All the Skechers websites use Salesforce Commerce Cloud (formerly known as Demandware). SFCC is a popular Ecommerce solution used by several fashion brands, including Adidas, Lacoste, and Marks & Spencer, because it is highly customisable, making it very flexible from an SEO optimisation perspective.
Every CMS has its sticking points, though. In the case of Salesforce Commerce Cloud, it is Hreflang. In 2016, SALT.agency highlighted that historically using “rel=alternate” tags across .com and country-specific subfolders did not work correctly. In a more recent guide created by NOVOS, it seems that page-level Hreflang is still problematic. Is this why Skechers have opted to direct users to CCTLDs (Country Code Top-Level Domains) instead?
Top 10 list of 2021 retail losers
Based on 250 retail domains tracked, these are the top 10 losing domains by absolute and percentage visibility in 2021. First, the absolute losers:
|Domain||4 Jan 2021||3 Jan 2022||Absolute VI loss|
In the table below, the losers by percentage VI gain during 2021.
|Domain||4 Jan 2021||3 Jan 2022||Percentage VI loss|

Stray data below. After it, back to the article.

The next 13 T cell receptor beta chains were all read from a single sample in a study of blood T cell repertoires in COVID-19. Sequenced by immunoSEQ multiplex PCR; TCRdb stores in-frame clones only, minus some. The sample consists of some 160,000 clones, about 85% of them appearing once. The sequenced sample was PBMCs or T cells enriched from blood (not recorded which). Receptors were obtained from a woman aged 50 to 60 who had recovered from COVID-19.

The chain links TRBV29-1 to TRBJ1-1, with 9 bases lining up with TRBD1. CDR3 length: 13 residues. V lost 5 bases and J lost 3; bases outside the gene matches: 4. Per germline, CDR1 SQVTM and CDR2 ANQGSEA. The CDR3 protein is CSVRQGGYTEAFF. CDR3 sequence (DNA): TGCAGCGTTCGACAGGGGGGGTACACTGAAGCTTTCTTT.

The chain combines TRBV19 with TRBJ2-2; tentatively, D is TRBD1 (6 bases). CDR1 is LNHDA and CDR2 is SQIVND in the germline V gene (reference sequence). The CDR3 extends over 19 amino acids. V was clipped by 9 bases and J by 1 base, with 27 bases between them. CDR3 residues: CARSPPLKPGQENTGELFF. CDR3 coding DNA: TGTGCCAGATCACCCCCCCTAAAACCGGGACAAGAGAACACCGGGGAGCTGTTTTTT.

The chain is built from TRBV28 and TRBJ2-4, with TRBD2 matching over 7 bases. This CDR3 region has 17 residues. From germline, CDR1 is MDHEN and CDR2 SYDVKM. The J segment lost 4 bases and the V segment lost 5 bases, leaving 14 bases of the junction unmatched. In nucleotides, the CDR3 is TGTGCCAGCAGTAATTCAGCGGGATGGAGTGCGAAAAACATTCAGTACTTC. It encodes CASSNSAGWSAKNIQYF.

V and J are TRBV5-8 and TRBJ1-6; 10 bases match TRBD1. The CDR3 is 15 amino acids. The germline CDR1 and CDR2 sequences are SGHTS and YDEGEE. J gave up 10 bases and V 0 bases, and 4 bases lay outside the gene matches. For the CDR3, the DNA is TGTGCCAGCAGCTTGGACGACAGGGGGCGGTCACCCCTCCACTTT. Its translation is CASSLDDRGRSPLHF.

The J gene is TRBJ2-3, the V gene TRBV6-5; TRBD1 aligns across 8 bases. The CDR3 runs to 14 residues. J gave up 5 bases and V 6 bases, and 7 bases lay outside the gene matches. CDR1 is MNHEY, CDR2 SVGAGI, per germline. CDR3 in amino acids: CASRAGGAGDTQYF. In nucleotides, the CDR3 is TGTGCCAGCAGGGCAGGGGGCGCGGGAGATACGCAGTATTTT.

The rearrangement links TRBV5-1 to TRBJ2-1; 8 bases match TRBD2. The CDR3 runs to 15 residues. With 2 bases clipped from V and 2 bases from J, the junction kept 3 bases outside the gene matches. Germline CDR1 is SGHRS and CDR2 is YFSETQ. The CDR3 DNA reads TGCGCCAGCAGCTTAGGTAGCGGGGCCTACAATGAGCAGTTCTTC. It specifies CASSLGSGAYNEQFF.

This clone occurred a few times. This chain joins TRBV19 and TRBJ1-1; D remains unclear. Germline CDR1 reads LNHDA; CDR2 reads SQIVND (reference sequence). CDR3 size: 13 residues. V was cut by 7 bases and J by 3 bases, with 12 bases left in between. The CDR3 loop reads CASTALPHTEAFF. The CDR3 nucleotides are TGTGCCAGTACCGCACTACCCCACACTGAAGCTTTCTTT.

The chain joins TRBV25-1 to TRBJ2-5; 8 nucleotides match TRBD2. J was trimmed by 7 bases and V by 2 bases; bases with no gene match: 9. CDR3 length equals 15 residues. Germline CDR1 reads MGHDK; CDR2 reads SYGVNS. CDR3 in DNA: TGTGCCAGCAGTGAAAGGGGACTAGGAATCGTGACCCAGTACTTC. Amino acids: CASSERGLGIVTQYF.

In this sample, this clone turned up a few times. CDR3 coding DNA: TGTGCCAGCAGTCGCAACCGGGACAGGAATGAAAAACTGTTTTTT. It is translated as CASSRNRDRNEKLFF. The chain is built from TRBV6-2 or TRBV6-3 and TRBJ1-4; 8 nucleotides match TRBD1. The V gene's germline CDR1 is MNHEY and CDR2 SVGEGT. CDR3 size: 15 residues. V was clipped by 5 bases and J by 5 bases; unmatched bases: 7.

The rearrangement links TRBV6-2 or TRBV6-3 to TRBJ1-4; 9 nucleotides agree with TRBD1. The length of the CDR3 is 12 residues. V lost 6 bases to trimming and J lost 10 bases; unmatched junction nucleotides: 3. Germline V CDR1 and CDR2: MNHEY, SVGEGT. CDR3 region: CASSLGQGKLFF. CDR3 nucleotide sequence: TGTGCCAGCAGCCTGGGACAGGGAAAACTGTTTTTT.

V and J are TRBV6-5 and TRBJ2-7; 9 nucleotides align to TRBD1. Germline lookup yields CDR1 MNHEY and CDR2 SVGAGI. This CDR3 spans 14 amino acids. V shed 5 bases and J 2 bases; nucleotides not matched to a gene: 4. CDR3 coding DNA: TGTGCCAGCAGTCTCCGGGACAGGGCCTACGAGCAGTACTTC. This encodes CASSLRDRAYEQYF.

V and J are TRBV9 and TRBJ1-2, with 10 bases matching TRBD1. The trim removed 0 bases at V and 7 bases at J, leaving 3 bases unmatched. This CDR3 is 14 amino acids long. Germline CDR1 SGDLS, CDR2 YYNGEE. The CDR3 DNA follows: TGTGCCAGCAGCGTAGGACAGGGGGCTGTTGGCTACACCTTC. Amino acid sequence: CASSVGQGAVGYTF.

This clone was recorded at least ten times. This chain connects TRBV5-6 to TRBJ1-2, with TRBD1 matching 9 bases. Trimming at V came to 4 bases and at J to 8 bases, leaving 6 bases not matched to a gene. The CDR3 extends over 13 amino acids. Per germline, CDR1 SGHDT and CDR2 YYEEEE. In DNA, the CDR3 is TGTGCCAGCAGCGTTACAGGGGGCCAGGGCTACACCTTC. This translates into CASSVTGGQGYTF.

Supermarket successes & sufferers
So we’ve looked at retailers more broadly, but how did the supermarkets fare? Our report in November 2021 showed that the online grocery competitors aren’t always what you’d expect but for this section, we’re looking at the well-known supermarket players. Also worth remembering is that some supermarkets perform well in areas outside of food & beverages. For example, most Marks & Spencer’s rankings are associated with clothing.
Year on year, Co-op’s organic visibility grew by 66.9% (+1.83 VI points). As well as selling food, the Co-operative Group also offers legal services, insurance and funeral care, which are all promoted via coop.co.uk.
The domain hosts a range of subdomains too so a hat-tip to the web, SEO and content teams for managing what looks like quite the ‘stack’. Our technology tracker found 61 different software components across the domain.